This morning I watched you watch your reflection
in the canal and the one with long hair join you.
It was dry but cool and the seats of your trousers
got damp, but you didn’t care – just stared at the view.
All morning you sat as the dog-walkers passed by
with the dogs’ noses barely sniffing for your scent.
You held each other and sometimes tossed stones
causing the surface to ripple its dissent.
By noon the sun had burned the clouds and the sky
was the colour of your eyes, reflecting in the water.
I saw what it was in her’s that made her sorry
she was here, a ghost of her parents’ daughter.
I listened to you talk of birds and rain, nothing
in particular, talk like dandelions caught in the hand;
words afloat invisible to your eyes, wrapping around
clutched fingers, squeezing, trying to understand.
I have seen you both before around here and there
and sometimes you’ve been in groups or alone,
in town, resting on shop windows or
waiting to be asked what it is you have stole.
Sometimes to stay dry, in the Rowland Hill centre,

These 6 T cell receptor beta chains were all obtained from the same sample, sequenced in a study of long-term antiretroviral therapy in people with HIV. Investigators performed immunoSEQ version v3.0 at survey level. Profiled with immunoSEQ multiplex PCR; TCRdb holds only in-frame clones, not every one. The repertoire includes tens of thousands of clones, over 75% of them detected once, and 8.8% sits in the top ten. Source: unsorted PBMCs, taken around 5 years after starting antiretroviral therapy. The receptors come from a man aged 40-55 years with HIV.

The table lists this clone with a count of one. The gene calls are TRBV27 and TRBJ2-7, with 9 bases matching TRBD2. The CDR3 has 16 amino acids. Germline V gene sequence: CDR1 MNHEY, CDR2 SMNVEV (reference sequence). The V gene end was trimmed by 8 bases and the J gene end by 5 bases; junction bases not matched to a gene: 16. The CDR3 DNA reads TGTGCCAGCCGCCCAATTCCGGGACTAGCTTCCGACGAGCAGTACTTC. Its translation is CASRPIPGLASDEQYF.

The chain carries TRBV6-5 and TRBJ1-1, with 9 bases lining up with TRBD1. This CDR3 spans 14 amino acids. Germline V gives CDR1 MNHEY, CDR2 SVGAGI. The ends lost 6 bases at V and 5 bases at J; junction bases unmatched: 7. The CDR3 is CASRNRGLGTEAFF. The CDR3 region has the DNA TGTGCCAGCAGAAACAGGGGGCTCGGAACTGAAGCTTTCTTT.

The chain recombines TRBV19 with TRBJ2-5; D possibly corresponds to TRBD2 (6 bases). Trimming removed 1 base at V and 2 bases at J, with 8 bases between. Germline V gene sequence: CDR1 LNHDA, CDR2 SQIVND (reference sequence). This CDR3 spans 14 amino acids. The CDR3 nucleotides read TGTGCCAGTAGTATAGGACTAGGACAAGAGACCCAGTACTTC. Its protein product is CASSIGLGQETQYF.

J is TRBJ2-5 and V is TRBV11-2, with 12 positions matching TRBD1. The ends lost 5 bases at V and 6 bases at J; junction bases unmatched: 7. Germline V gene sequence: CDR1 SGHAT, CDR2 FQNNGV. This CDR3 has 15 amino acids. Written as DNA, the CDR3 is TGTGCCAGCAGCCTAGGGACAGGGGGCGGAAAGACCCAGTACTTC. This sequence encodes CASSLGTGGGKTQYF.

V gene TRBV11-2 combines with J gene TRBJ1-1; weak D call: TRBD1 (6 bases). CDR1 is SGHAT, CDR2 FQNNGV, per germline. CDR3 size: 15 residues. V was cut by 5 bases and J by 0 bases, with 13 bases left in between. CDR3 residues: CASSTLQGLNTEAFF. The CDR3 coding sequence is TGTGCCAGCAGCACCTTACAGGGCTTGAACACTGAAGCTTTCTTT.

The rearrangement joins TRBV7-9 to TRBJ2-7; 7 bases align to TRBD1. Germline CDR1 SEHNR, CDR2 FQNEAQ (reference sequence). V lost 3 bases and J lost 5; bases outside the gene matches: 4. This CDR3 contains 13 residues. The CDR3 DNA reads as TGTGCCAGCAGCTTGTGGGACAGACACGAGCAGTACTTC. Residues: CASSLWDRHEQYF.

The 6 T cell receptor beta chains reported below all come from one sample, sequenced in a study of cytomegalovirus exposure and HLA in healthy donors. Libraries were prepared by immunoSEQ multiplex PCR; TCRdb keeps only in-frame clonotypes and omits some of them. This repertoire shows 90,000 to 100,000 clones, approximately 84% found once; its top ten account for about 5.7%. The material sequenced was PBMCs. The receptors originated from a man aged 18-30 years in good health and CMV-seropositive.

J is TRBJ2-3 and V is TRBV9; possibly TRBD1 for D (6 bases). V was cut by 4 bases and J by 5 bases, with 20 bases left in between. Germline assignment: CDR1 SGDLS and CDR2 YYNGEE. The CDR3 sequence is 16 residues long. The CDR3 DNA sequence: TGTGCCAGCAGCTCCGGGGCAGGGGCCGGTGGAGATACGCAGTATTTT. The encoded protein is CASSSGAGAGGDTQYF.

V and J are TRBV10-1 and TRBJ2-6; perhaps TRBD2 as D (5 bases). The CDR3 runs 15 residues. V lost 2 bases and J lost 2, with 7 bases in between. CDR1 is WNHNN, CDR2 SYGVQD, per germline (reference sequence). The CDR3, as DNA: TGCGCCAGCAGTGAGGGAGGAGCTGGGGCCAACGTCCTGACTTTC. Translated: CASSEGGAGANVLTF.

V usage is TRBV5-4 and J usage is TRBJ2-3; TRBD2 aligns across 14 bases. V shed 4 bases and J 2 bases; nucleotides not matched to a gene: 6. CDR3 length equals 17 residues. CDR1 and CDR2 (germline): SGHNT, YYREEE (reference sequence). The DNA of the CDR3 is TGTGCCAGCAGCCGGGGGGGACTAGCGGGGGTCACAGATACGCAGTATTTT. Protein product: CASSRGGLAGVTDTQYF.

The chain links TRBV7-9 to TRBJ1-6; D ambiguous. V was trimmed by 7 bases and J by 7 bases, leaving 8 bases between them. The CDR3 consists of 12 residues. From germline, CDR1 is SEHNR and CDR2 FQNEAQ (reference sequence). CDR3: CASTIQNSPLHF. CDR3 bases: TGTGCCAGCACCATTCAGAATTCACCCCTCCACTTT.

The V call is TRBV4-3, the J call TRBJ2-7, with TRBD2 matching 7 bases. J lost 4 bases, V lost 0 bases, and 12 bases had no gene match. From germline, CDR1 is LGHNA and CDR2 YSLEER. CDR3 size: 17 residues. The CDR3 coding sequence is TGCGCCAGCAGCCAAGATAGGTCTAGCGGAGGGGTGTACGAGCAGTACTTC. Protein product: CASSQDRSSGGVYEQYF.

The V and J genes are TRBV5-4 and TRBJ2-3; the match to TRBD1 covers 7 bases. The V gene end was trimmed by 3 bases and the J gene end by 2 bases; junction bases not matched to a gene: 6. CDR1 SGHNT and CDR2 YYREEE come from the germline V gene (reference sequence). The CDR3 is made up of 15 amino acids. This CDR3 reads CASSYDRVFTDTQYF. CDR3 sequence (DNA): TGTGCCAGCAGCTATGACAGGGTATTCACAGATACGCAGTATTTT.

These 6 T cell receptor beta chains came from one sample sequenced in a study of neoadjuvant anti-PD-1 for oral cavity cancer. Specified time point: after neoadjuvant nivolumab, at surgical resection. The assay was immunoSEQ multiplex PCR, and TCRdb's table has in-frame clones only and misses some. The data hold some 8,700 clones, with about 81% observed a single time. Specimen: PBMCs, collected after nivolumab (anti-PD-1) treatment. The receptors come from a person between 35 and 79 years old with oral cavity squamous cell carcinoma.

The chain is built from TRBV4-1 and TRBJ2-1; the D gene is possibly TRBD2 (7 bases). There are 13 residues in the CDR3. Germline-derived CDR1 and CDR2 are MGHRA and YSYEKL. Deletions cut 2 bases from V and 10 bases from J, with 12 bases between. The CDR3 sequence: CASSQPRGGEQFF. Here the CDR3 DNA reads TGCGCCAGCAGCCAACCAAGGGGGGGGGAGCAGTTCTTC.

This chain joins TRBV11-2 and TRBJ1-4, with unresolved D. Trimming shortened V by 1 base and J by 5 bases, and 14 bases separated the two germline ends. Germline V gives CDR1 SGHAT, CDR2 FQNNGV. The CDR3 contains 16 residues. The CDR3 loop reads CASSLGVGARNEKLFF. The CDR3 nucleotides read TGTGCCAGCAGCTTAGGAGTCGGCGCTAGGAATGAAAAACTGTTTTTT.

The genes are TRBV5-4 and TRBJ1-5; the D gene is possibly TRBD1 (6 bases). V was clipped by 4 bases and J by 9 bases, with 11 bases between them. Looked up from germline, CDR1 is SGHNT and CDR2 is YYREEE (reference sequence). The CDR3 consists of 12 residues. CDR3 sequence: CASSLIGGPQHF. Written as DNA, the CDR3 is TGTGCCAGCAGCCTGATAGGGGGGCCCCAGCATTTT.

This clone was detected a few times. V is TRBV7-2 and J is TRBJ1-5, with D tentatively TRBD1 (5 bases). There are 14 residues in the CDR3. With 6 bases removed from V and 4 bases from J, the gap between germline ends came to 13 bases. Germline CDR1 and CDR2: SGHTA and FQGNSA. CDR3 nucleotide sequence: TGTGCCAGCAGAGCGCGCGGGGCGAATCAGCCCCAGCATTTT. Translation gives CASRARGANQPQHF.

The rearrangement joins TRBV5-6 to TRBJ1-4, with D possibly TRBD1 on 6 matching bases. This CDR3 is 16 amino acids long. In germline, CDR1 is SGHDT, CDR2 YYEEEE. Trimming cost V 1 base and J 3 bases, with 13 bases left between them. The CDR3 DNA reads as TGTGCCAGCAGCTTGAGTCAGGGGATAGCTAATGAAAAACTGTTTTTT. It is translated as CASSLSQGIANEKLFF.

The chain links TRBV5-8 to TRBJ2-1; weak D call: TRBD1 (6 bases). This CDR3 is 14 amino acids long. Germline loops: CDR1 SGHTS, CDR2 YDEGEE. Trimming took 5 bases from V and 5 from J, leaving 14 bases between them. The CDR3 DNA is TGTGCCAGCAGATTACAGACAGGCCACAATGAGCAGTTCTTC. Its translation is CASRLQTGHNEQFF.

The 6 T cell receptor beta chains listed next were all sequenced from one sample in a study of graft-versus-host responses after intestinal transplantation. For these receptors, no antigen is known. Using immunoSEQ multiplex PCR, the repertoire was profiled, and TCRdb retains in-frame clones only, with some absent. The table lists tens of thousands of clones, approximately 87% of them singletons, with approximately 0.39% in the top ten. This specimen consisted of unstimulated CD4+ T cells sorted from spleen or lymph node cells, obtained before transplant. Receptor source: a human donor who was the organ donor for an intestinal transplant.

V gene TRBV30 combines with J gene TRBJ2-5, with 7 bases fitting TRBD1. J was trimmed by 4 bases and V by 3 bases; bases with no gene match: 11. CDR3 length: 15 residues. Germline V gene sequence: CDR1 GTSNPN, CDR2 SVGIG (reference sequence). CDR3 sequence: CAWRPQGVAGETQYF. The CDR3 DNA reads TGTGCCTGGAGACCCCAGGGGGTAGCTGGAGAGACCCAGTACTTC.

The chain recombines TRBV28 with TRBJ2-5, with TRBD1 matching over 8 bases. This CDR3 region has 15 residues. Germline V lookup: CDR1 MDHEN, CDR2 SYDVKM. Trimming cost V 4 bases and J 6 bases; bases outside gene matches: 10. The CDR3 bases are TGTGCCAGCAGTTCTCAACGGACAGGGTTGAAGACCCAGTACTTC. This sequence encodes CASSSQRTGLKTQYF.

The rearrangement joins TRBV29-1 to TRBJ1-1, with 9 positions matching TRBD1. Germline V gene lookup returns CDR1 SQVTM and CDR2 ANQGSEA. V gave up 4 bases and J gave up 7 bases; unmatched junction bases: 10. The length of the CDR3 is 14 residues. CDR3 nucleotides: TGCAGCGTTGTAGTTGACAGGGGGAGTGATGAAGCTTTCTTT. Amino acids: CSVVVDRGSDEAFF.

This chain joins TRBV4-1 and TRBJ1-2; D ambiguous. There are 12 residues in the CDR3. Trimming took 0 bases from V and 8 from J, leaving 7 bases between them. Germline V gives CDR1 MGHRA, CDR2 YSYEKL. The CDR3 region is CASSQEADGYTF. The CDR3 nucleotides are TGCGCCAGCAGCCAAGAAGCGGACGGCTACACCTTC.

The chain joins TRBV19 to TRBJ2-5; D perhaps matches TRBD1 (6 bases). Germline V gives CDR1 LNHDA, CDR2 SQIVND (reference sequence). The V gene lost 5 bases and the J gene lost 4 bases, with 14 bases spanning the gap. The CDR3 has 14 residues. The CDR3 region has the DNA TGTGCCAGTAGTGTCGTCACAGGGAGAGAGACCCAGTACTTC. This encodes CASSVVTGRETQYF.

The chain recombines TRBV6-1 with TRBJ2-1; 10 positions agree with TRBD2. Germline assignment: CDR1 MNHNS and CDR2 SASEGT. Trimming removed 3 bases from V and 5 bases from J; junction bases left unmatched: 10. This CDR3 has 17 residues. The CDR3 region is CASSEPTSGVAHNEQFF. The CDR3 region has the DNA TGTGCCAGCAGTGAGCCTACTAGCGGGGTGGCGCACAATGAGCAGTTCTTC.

you kiss to pass the time away as others stare
but pretend they do not see you, pretend
it’s this illusion meant to make them care.
You roll now onto stomachs with your heads turned
inwards. Parts of me shuffle by unheard, unseen,
wearing coats, grey or black; there two footsteps
and the round indentation from a cane in-between.
All day you lie and no-one says a word,
the phone in the canal and you two strangers,
who can speak without speaking and know how to look
behind the other’s shoulders for oncoming dangers.
I hear your names spoken in whispers in secret,
with all the town looking for some time to kill;
in cars and in doorways, street corners and shops,
I hear the blue bells ringing down Bewdley Hill.
So you stand to run away, and in standing see
you can see a little further and rise a little taller;
ankles and wrists exposed where cloth can’t reach,
you feel the air around them as I watch you get smaller.